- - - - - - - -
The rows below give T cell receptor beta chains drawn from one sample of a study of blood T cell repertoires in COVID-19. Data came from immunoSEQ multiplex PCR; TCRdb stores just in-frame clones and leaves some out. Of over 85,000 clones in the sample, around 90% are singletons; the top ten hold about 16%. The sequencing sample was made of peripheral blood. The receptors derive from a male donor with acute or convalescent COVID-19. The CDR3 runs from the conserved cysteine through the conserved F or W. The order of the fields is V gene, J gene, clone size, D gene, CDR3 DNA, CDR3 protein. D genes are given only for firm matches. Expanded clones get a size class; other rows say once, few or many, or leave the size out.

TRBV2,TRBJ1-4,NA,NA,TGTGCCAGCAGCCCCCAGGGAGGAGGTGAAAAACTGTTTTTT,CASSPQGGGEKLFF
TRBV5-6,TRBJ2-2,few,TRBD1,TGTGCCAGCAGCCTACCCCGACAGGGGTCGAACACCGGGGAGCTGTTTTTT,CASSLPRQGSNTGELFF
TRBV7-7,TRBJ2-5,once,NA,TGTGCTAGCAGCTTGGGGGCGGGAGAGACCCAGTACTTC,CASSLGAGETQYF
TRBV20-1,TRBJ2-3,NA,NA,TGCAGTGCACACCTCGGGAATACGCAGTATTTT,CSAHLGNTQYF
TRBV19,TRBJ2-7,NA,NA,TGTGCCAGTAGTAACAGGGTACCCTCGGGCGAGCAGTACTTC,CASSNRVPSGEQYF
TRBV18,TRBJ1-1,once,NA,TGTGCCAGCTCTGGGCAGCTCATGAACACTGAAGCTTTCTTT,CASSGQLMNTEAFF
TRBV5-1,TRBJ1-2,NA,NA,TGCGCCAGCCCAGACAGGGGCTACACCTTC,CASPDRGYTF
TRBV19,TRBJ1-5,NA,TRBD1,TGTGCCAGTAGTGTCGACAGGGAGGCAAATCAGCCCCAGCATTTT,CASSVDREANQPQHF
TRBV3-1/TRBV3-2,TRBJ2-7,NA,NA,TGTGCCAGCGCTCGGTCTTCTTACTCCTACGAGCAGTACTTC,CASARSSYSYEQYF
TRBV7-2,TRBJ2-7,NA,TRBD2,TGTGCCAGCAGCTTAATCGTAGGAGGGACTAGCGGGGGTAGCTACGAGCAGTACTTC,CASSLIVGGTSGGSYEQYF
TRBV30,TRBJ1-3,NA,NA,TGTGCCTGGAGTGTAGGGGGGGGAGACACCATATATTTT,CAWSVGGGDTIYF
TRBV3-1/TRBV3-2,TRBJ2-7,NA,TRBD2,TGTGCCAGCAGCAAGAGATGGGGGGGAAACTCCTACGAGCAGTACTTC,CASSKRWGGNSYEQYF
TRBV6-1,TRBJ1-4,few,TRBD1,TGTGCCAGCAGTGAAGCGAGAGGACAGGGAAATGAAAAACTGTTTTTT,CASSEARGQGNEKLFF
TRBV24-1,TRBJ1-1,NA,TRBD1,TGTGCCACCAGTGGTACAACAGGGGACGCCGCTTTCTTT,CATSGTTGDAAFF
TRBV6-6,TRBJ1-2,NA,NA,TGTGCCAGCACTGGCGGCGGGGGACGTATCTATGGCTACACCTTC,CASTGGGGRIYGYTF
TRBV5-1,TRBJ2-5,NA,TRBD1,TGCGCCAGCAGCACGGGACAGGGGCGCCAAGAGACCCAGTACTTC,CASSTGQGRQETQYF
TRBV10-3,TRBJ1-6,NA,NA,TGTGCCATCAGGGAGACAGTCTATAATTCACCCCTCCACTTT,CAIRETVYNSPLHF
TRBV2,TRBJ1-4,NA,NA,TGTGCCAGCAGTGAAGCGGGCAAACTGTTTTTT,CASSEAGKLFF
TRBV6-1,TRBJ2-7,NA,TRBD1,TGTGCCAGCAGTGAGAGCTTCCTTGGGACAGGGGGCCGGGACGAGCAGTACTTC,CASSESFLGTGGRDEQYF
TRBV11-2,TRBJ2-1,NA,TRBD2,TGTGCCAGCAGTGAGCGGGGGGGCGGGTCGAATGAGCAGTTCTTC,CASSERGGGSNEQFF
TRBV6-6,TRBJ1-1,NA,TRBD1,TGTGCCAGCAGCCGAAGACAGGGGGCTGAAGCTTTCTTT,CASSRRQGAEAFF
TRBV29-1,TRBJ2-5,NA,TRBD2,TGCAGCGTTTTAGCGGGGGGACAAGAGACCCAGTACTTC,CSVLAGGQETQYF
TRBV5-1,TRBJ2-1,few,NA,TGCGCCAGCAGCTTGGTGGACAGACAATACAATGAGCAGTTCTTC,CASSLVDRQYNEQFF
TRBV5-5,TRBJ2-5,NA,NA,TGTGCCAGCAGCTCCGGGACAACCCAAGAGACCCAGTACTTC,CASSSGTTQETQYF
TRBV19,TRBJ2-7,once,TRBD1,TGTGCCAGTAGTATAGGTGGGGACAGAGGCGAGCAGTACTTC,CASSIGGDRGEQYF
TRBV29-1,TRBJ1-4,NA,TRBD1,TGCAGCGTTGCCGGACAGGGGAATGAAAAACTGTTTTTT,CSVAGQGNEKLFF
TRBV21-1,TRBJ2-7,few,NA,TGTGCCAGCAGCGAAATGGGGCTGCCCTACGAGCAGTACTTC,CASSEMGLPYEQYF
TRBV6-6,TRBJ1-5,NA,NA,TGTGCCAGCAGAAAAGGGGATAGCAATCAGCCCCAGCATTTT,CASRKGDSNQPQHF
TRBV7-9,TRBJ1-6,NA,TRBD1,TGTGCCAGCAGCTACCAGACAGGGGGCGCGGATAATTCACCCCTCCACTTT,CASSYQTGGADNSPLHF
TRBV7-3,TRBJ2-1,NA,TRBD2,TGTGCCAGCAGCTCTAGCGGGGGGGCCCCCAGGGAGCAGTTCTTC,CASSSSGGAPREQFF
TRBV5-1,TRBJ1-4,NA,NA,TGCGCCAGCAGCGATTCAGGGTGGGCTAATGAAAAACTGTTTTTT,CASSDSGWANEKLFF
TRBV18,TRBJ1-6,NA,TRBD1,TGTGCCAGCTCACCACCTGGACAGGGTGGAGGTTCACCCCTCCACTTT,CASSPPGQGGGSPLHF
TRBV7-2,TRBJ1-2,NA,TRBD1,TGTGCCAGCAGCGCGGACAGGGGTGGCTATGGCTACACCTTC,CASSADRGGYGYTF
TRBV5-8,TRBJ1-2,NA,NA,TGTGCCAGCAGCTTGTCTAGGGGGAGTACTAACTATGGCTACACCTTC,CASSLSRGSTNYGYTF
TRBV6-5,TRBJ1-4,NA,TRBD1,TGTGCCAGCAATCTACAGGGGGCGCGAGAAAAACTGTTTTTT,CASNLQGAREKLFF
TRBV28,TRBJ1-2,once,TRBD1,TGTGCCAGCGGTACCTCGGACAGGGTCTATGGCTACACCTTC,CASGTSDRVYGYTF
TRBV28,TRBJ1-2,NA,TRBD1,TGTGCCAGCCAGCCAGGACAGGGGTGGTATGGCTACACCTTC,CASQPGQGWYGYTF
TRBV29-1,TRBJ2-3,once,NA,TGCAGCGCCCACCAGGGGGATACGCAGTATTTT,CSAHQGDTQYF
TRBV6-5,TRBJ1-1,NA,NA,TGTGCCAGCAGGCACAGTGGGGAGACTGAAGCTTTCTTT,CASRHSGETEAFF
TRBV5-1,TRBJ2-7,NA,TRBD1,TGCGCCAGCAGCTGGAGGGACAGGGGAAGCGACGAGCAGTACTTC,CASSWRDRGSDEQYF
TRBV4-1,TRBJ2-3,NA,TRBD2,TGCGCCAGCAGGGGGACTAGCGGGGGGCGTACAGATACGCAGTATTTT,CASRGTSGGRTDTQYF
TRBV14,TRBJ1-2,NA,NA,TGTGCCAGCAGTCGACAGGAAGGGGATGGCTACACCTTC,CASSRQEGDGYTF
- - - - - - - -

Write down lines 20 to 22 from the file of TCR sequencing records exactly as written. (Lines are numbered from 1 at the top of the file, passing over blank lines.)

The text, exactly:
TRBV6-1,TRBJ2-7,NA,TRBD1,TGTGCCAGCAGTGAGAGCTTCCTTGGGACAGGGGGCCGGGACGAGCAGTACTTC,CASSESFLGTGGRDEQYF
TRBV11-2,TRBJ2-1,NA,TRBD2,TGTGCCAGCAGTGAGCGGGGGGGCGGGTCGAATGAGCAGTTCTTC,CASSERGGGSNEQFF
TRBV6-6,TRBJ1-1,NA,TRBD1,TGTGCCAGCAGCCGAAGACAGGGGGCTGAAGCTTTCTTT,CASSRRQGAEAFF